General Motors (NYSE: GM) revealed an all-new crossover SUV last week. The 2019 Chevrolet Blazer is a "two-row" (five-passenger) midsize SUV that will slot in between the huge-selling Chevrolet Equinox and the big Chevy Traverse when it begins arriving at U.S. dealers early next year.
While a few GM fans grumbled about its name -- the original Chevy Blazers were brawny truck-based SUVs; this one isn't -- GM shareholders should welcome the new family friendly Blazer: It's the latest addition to what has been a very profitable line of products for GM.
Big sales gains for GM's new crossovers -- so far
"Crossover SUV" is the industry's term for an SUV built on a sedan-like unibody architecture. They've become wildly popular for good reasons: They offer most of the advantages of the traditional truck-based SUVs that were popular 15 years ago, but they're lighter in weight, they drive more like sedans than trucks, and they have much better fuel economy.
To say that GM has been making hay on this trend is an understatement. There's a truism in the auto industry: Vehicles generate the best sales and margins when they're brand new. And when the new vehicle is in a hot-selling segment, sales (and profits) can be very significant.
Nearly all of GM's crossovers are brand new or significantly refreshed since the beginning of 2016. Sales of the group were very strong in 2017, and they've continued to be strong so far this year.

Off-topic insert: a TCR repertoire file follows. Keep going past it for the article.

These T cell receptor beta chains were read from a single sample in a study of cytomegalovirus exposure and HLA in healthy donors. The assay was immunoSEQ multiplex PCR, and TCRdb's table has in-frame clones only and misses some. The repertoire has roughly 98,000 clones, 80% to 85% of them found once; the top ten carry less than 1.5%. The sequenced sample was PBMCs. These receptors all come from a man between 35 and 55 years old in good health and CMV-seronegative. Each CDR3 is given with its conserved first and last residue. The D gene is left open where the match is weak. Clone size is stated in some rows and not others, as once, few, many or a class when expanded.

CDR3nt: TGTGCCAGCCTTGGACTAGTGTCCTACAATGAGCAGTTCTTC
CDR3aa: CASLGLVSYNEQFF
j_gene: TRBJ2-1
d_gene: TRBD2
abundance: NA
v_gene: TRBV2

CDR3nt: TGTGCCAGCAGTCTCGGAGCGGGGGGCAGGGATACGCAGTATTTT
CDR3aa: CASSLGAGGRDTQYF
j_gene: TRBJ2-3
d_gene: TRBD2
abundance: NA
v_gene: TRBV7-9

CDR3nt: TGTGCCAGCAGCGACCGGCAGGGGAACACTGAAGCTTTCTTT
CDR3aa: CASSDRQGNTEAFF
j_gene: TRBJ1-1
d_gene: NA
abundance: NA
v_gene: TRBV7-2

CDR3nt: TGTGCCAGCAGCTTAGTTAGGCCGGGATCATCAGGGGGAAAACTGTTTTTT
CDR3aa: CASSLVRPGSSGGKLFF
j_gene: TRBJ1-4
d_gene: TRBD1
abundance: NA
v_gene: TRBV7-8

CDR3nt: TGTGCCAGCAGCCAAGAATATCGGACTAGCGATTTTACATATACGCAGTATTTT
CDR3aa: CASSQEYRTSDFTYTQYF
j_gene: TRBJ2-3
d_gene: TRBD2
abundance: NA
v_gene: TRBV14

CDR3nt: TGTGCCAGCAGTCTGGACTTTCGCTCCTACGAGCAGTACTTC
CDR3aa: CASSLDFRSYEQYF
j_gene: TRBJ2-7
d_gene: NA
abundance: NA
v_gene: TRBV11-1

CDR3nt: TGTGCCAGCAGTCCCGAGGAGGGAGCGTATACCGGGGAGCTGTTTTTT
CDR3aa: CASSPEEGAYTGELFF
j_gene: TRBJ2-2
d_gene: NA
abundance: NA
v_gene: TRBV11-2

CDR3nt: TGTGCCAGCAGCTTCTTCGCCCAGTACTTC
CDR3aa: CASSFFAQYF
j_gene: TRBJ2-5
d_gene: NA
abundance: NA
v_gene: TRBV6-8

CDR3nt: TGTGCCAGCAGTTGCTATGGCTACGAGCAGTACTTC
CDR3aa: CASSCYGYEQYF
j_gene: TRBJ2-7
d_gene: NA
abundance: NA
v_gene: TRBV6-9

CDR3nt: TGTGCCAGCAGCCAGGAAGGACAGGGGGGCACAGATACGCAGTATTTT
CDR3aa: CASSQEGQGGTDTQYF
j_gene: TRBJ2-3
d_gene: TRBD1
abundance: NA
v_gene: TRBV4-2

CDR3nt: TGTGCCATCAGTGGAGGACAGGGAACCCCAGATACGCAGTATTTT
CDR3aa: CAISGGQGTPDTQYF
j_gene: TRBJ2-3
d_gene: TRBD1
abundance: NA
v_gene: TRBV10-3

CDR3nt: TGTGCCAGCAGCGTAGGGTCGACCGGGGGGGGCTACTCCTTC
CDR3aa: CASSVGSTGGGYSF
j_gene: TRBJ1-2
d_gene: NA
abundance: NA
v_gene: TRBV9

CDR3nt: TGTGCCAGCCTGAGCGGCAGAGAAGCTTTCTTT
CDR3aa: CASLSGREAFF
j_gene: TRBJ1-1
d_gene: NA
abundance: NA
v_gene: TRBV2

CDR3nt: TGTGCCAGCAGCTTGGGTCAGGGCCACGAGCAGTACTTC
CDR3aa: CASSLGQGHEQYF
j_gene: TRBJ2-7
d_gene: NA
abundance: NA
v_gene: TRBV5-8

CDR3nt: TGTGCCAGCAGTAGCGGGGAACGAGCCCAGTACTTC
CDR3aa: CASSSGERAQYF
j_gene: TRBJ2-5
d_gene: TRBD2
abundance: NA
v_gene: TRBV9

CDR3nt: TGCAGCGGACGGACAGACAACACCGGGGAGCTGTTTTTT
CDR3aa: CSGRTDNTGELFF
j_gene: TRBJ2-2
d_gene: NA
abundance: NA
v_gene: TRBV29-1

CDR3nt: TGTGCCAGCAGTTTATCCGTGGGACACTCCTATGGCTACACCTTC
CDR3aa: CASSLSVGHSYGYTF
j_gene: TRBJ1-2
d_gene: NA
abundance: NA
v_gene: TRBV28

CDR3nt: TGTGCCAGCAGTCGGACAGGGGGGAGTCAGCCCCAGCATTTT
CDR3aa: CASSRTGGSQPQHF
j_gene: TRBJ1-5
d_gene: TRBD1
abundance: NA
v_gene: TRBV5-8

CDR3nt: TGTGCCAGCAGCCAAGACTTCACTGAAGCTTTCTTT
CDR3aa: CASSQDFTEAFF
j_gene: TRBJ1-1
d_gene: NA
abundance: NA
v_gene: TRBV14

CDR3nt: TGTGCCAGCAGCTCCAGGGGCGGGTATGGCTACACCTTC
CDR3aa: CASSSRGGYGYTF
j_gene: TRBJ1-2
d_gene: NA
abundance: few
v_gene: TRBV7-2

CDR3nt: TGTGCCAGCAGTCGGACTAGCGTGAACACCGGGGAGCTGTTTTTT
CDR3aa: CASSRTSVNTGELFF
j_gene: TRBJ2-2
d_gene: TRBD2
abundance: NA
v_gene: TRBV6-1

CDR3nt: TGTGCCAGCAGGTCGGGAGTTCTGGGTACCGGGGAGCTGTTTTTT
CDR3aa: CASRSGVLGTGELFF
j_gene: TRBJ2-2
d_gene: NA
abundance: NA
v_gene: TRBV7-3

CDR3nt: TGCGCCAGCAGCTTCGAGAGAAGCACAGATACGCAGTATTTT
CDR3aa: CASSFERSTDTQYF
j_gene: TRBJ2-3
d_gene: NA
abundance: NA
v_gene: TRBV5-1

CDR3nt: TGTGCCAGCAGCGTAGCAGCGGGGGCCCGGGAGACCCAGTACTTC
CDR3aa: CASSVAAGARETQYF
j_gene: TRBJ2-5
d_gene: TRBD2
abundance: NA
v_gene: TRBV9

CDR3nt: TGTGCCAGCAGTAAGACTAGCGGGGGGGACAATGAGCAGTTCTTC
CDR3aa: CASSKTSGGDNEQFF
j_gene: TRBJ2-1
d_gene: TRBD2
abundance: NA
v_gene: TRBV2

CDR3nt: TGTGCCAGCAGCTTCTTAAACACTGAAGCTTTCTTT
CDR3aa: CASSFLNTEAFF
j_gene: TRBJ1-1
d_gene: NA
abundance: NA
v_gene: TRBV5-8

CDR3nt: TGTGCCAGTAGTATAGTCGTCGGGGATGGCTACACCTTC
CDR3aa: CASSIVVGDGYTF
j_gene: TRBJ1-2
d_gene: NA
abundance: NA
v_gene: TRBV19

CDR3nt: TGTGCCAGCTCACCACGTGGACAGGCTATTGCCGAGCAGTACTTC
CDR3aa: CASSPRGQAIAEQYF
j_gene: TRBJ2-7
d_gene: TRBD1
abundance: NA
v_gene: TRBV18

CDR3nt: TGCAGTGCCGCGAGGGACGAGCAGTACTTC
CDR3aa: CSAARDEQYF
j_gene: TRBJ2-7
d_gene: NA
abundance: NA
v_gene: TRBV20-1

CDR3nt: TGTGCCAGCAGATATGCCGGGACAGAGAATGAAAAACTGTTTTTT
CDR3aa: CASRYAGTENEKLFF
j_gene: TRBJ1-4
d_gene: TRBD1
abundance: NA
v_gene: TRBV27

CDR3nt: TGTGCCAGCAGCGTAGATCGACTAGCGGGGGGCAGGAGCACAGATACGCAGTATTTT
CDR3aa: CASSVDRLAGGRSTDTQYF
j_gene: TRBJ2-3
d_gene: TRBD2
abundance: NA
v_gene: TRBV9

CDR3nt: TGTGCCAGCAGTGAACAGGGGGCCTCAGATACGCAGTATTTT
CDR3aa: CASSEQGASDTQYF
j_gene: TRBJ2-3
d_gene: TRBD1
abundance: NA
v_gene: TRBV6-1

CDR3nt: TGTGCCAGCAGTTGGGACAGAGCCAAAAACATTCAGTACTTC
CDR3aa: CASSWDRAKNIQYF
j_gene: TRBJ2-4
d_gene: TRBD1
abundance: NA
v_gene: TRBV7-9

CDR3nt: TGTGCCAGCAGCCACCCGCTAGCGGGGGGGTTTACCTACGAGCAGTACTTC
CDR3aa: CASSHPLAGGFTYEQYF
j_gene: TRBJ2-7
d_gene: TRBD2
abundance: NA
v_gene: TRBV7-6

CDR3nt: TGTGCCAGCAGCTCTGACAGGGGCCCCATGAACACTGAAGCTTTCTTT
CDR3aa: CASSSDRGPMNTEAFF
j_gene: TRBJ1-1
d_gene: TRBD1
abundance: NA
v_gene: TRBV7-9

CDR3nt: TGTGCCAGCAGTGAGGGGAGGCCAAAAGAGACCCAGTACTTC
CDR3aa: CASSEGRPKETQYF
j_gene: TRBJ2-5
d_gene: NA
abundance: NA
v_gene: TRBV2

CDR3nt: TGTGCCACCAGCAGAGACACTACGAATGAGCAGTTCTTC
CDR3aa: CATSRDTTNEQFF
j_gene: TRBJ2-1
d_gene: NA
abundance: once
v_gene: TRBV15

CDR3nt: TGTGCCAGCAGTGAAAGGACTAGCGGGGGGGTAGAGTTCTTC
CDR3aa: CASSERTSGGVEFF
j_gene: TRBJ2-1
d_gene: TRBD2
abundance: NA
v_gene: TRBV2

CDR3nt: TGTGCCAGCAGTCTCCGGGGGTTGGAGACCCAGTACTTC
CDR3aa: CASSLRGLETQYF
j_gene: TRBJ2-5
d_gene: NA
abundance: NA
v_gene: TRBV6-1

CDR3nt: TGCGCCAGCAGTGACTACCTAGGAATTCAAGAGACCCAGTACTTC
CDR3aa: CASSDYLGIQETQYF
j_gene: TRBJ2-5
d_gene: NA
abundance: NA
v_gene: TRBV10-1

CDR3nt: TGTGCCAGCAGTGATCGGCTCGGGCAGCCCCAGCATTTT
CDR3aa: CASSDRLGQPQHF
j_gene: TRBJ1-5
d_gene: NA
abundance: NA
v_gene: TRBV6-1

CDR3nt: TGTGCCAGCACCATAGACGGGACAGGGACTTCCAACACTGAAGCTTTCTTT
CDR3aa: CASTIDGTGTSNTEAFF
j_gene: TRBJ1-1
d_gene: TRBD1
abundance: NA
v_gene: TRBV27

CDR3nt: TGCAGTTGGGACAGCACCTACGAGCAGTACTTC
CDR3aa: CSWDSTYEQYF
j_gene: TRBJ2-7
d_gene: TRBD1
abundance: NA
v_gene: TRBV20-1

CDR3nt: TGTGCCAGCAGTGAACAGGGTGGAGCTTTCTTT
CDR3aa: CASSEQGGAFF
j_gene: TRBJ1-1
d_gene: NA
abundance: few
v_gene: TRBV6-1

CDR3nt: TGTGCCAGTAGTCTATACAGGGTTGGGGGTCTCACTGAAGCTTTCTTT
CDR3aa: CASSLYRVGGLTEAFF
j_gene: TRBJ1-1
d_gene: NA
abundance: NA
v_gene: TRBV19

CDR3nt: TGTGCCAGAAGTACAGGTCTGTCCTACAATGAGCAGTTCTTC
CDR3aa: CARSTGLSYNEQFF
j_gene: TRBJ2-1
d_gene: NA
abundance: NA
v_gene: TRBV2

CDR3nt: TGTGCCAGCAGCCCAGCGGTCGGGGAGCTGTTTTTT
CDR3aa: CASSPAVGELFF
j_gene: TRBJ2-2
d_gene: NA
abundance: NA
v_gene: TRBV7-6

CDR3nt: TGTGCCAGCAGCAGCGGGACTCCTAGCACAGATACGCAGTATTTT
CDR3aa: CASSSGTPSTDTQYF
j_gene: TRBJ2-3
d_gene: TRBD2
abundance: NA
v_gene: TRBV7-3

|U.S. sales YTD through May
|Change vs. 2017
With that said, here's the key thing that investors need to know about the all-new Blazer: It's an addition to the lineup, not a replacement for an outgoing model. I won't get into all the technical details of the new Blazer here, but the thing to know is that in terms of both size and price, it'll slot in between the Chevrolet Equinox and Traverse.
You'll note that those are the two best-selling vehicles on that chart. The new Blazer will aim to push that total higher -- capturing buyers who might find the Equinox to be a bit small, but who don't need the seven-passenger capacity of the big Traverse.
If there's a sweet spot to the crossover market, that might be it.
GM is in expansion mode
When the new Blazer arrives next year, it'll be the second addition to GM's crossover lineup since the revamp effort began. It'll follow the all-new Cadillac XT4, which is set to launch in the second half of 2018.
What's the XT4? Think of it this way: The lone crossover in the current Cadillac lineup, the XT5, is Blazer-sized; the XT4 is roughly Equinox-sized, one notch down from the XT5 in size and price. And yes, there's a Traverse-sized three-row Cadillac crossover in the works, too; it'll arrive after the Blazer next year.
GM is investing in brand-new crossover models because the investments it made in the models that have already been launched are paying off nicely. Crossover sales have done a lot to keep GM's profits strong even as overall new-vehicle sales have begun to slide.
The takeaway: These crossovers are at the center of GM's profit strategy
Simply put, GM is banking on its crossovers to help keep its profits strong as the U.S. new-car market retreats from its cyclical peak -- and as it goes through the considerable disruption of launching all-new versions of its full-size pickups later this year.
The Blazer won't arrive until early 2019, but assuming that the U.S. economy is still healthy when it launches, it's likely to be a big seller -- helping to keep GM's profit momentum going.
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